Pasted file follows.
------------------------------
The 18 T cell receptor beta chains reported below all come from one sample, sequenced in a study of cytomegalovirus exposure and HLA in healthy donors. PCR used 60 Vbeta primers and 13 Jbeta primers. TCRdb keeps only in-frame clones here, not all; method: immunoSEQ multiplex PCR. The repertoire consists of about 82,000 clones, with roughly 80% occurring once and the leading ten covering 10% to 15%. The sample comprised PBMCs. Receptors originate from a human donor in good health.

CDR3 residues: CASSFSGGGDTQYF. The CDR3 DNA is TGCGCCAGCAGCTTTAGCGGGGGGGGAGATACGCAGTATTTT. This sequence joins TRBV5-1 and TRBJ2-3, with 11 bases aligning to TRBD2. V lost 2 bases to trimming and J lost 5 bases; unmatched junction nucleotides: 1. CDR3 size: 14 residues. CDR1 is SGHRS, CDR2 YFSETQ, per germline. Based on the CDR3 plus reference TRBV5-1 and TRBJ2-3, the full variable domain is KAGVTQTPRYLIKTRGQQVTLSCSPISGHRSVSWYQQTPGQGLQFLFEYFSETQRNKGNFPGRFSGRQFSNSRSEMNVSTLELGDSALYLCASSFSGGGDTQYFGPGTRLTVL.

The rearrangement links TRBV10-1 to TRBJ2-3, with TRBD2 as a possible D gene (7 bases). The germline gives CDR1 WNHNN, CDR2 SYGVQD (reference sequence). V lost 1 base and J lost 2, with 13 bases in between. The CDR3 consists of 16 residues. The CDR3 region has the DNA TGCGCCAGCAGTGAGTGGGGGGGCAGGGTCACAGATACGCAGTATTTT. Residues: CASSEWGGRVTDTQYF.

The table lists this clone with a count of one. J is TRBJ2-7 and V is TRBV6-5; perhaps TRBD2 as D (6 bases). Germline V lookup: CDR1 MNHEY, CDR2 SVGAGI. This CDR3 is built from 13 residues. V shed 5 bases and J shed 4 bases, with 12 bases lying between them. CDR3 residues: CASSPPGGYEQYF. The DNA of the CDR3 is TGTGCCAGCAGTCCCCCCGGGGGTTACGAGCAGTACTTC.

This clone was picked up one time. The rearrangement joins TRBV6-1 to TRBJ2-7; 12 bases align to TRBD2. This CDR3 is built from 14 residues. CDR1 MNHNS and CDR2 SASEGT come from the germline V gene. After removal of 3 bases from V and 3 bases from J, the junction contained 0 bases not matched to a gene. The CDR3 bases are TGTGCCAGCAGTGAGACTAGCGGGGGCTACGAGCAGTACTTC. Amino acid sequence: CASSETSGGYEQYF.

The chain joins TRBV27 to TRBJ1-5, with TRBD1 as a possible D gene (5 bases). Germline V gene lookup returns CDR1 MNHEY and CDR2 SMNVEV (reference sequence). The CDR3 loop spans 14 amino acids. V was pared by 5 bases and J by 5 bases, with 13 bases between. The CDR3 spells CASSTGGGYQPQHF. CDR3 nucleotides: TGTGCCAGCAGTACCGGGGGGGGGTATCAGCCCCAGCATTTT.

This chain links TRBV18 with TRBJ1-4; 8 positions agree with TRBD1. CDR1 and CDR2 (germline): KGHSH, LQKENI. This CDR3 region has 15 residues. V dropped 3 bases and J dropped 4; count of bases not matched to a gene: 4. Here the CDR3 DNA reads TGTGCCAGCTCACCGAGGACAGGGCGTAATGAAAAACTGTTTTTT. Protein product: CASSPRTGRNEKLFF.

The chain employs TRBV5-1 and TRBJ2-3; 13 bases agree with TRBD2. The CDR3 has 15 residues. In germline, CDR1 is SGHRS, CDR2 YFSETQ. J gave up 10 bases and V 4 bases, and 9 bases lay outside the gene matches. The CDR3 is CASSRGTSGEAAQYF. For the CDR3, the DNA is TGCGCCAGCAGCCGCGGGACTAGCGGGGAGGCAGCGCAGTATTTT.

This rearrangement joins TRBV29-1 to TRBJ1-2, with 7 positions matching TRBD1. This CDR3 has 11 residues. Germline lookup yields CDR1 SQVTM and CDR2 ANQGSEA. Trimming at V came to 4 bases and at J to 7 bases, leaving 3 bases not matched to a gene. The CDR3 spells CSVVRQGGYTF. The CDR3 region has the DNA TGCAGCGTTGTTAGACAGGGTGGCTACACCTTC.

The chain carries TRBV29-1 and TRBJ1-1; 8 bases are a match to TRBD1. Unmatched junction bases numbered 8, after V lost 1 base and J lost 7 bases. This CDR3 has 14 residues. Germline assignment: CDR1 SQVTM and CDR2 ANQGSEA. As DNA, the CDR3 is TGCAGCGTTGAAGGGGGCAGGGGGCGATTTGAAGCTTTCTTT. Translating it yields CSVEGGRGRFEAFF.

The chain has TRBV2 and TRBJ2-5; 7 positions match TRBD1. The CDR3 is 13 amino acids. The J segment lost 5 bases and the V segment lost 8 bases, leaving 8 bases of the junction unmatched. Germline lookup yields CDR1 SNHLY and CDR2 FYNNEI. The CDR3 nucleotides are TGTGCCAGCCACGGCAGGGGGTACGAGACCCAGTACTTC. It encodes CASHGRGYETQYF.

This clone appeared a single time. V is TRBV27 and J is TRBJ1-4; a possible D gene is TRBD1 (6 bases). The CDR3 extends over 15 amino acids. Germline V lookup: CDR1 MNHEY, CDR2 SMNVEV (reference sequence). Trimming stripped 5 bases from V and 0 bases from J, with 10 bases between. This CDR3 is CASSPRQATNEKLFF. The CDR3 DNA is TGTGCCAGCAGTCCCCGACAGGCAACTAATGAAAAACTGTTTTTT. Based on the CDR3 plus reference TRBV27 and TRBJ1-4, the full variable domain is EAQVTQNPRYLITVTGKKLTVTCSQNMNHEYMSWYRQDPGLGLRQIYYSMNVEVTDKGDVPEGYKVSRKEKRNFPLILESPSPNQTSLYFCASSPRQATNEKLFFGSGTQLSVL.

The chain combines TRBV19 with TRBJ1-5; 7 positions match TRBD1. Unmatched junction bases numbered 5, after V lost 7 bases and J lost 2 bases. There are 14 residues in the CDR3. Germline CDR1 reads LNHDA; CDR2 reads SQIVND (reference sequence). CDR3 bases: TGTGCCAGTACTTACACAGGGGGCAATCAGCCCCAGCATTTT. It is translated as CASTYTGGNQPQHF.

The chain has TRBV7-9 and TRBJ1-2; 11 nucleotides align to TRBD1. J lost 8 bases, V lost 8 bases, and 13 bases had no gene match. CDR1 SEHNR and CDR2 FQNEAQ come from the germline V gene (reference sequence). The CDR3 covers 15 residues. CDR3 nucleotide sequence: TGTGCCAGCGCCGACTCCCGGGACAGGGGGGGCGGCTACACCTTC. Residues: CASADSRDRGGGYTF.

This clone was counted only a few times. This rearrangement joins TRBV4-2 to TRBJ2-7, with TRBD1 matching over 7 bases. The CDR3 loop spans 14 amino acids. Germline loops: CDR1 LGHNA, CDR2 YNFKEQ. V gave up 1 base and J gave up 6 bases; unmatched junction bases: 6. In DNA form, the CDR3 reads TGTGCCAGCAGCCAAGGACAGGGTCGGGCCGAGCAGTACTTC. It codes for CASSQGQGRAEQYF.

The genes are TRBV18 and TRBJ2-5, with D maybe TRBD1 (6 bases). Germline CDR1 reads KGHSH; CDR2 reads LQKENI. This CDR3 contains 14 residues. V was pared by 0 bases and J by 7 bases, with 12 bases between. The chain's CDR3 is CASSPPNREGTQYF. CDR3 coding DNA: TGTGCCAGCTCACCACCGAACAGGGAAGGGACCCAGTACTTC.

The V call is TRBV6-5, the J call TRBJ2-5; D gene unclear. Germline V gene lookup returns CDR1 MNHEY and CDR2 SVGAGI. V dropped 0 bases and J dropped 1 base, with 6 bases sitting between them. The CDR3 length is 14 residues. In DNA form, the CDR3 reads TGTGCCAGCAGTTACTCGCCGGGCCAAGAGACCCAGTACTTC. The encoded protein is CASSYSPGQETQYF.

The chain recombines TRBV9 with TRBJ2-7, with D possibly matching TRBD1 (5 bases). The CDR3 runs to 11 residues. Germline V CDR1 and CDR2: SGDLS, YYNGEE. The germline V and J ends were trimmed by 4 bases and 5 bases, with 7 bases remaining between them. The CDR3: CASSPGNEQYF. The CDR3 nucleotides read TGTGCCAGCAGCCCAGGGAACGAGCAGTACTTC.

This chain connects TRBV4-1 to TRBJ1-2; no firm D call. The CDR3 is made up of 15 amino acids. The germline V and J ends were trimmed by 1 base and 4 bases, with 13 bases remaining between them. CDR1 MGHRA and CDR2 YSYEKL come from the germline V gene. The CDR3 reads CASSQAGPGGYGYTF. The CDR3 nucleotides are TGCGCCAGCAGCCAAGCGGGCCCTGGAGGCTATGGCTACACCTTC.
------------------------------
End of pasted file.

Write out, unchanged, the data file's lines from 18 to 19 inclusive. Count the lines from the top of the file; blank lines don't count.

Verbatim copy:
The chain recombines TRBV9 with TRBJ2-7, with D possibly matching TRBD1 (5 bases). The CDR3 runs to 11 residues. Germline V CDR1 and CDR2: SGDLS, YYNGEE. The germline V and J ends were trimmed by 4 bases and 5 bases, with 7 bases remaining between them. The CDR3: CASSPGNEQYF. The CDR3 nucleotides read TGTGCCAGCAGCCCAGGGAACGAGCAGTACTTC.

This chain connects TRBV4-1 to TRBJ1-2; no firm D call. The CDR3 is made up of 15 amino acids. The germline V and J ends were trimmed by 1 base and 4 bases, with 13 bases remaining between them. CDR1 MGHRA and CDR2 YSYEKL come from the germline V gene. The CDR3 reads CASSQAGPGGYGYTF. The CDR3 nucleotides are TGCGCCAGCAGCCAAGCGGGCCCTGGAGGCTATGGCTACACCTTC.